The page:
Foyt, two Andrettis, Unser and Dixon honored in LA

The IndyCar Legends night at the Petersen Museum in Los Angeles celebrated the five drivers at the top of the win column in Indy car’s record books.

Foyt, two Andrettis, Unser and Dixon honored in LA
A.J.Foyt
Mario Andretti
Michael Andretti, Andretti Autosport
Al Unser
Scott Dixon, Chip Ganassi Racing Chevrolet
Scott Dixon, Chip Ganassi Racing Chevrolet
Race winner Scott Dixon, Chip Ganassi Racing Chevrolet with A.J. Foyt
Bobby Unser, Al Unser, A.J. Foyt and Rick Mears
Al Unser Jr. and Michael Andretti
Michael Andretti
Al Unser Jr. and Michael Andretti
Mario Andretti

Between them, A.J. Foyt, Mario Andretti, Michael Andretti, Al Unser and Scott Dixon have amassed 239 Indy car wins (including 10 Indy 500 victories) and 19 National/Indy car championships. And each Memorial Day Weekend, it’s possible to find all five in roughly the same location – Indianapolis Motor Speedway.

But it was having this quintet give their views on racing past and present that made Wednesday evening so special at the newly renovated and expanded Petersen Museum on Wilshire Blvd.

It was unfortunate that the mighty Foyt was unable to attend in person, due to a severe bout of ’flu. But when the audience contains drivers of such merit as Parnelli Jones, Al Unser Jr., Dario Franchitti, Bobby Rahal, Danny Sullivan and Tony Kanaan – a mere 129 wins between them – then it’s safe to say the guys on stage and in the spotlight are special indeed.

Mario Andretti, described by emcee Leigh Diffey of NBC Sports as "a household name all around the world," declared: “The IndyCar champion is the most complete champion in motorsports because of the versatility required. You have to be at the top of your game on the short ovals, speedways, street courses and natural road courses.

“No other discipline demands that. So that’s where the pride is for the individual who achieves it.”

In the shadow of Foyt

Despite his absence, 81-year-old SuperTex, the first four-time winner of the Indy 500 and proud Texan with a total of 67 Indy car victories, cast a large shadow across the room. Mario quipped, “$50,000 appearance money wasn’t enough for A.J.,” but he said it in good humor and with respect. As the 52-time race winner remarked: “When I broke into the Indy car ranks, Foyt had already been there for five years, and he was the yardstick. If you wanted to win, you had to go through him.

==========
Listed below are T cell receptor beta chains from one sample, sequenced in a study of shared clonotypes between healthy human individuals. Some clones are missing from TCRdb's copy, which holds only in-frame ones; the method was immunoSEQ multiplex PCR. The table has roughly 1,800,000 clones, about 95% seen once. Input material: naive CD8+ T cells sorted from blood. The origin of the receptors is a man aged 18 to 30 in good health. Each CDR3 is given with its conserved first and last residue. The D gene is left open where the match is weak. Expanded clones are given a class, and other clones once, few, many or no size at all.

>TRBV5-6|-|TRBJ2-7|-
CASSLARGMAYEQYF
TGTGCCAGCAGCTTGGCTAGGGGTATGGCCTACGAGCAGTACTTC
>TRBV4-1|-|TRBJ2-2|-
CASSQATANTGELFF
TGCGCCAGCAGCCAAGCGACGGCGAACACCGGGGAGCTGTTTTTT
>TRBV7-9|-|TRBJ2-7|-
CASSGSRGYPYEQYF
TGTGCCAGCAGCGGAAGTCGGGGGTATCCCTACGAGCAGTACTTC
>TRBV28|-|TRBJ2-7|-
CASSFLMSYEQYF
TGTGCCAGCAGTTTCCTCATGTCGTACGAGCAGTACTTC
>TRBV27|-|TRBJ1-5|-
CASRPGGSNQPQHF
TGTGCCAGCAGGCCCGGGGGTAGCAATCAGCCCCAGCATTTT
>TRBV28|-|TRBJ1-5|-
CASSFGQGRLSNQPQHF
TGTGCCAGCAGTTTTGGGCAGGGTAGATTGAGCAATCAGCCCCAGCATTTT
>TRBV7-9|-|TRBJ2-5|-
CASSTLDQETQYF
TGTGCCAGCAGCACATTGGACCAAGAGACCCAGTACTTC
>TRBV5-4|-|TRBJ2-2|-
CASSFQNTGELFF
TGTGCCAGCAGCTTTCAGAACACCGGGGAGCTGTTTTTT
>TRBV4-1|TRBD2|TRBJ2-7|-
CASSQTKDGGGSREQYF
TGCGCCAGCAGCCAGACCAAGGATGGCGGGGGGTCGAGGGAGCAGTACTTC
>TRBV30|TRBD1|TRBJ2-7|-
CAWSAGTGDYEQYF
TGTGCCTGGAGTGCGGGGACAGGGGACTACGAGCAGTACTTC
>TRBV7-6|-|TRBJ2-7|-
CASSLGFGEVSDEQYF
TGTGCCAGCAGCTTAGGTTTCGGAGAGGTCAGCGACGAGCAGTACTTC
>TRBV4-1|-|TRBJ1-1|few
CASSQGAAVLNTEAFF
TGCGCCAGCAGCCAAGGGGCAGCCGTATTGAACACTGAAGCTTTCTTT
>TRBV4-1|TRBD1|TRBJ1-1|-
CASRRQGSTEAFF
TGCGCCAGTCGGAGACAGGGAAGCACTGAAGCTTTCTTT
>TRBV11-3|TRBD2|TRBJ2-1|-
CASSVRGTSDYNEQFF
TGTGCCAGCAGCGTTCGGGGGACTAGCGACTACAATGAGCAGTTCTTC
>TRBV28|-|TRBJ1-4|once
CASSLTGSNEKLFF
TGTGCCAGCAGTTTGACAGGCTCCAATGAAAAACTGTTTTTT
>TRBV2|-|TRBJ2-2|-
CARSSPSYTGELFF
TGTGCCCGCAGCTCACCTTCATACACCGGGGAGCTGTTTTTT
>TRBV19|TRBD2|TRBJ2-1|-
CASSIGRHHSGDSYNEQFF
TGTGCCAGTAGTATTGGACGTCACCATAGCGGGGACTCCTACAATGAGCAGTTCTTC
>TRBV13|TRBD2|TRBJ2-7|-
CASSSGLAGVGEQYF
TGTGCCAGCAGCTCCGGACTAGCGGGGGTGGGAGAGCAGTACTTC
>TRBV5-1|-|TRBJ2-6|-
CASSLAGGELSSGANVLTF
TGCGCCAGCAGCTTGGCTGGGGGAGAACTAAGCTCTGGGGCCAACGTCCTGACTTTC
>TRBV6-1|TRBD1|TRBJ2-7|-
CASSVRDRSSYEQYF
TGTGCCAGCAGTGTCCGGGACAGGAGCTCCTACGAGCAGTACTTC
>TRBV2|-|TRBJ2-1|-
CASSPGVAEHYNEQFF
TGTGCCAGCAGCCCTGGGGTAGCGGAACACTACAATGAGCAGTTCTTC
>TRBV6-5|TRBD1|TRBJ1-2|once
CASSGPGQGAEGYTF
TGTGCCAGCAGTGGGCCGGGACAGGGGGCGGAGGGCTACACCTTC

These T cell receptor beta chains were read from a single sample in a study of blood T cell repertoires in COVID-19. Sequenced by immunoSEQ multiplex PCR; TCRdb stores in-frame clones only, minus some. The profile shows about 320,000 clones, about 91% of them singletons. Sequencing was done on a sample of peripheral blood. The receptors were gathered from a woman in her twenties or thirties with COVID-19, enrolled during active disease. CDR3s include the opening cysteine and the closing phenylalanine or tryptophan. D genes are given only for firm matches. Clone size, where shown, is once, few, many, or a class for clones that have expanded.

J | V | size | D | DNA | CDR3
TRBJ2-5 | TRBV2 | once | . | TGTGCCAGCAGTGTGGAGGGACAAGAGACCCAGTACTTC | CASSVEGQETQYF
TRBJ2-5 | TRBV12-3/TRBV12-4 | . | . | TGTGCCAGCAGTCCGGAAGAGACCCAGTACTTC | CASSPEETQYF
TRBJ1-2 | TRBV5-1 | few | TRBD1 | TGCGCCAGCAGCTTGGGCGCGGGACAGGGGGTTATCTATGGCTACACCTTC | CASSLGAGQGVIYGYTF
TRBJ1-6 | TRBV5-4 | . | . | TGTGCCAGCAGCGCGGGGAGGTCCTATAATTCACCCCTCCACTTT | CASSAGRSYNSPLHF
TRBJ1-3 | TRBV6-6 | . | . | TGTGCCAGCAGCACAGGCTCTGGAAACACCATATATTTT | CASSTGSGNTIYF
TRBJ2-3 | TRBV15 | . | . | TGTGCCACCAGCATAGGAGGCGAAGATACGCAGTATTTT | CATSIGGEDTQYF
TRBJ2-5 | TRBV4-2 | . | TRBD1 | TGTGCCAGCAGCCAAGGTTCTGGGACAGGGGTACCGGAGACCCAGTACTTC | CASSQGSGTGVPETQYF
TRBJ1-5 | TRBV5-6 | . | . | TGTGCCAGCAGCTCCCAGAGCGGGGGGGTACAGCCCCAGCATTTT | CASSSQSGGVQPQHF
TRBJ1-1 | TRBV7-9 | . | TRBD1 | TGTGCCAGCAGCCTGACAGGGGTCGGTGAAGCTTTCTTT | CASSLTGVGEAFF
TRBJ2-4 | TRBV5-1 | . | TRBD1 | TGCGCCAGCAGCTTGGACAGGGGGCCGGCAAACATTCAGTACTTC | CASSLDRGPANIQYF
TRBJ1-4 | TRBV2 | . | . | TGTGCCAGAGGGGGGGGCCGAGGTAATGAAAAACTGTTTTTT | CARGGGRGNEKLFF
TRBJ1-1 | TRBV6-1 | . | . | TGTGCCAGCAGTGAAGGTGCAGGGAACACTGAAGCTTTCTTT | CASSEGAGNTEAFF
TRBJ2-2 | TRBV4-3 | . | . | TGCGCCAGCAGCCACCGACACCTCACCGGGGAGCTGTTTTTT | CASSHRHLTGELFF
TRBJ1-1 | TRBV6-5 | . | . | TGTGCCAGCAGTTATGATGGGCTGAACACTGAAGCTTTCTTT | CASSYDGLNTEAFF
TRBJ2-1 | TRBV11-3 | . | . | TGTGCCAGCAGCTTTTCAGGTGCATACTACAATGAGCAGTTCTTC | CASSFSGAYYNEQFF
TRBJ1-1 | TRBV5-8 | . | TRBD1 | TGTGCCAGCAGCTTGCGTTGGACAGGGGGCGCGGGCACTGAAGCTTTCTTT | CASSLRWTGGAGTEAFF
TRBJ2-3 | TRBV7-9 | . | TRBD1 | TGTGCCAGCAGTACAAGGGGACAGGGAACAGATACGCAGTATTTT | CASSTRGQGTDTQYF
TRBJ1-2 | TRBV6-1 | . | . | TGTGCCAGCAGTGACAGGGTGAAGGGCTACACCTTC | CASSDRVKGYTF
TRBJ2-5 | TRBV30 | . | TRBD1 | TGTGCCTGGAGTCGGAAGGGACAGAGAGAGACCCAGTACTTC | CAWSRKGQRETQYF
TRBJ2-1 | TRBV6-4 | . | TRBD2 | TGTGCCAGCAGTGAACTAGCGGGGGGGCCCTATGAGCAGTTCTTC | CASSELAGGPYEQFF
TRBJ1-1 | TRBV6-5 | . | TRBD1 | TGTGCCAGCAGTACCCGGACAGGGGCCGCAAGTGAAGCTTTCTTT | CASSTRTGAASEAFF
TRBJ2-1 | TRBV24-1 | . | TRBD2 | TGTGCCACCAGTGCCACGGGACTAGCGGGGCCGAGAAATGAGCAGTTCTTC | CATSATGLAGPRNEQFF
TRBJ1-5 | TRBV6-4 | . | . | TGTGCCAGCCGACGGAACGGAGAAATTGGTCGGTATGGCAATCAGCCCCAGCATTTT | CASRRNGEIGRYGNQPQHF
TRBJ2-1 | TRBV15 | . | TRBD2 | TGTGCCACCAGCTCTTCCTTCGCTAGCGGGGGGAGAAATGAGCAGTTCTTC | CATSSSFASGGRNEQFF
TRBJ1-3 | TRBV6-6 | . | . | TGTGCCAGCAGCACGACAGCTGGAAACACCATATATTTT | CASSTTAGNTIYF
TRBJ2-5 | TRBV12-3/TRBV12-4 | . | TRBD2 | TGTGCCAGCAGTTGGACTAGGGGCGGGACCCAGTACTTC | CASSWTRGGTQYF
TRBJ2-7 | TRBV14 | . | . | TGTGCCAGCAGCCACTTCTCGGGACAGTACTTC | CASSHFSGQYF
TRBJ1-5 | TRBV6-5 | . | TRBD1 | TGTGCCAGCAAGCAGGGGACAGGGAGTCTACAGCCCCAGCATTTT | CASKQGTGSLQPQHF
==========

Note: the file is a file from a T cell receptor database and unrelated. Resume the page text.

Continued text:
“I felt he would raise your game because no matter what type of track you were on, he was at the top. I always said, if you won a race with Foyt second, it was a great day, but even if you came second behind Foyt, it was a pretty good day.

“He had so much passion, which was inspiring for all of us.”

It remains that way, judging by the comments made by drivers from the current generation and the most recent generation. Said Dixon: “There are so many classic AJ stories, but one that stands out for me are him whacking his car with a hammer, then getting in it and trying to drive it again.

“It’s all about the passion. He loved racing, loved IndyCar, loved the diversity of different series – and the common thing is that he won in all of them.

“So two weeks ago when we won in Phoenix, to be presented with the AJ Foyt Trophy by AJ himself was very special. But the extra special part was standing back behind the podium and just chatting to him about racing.”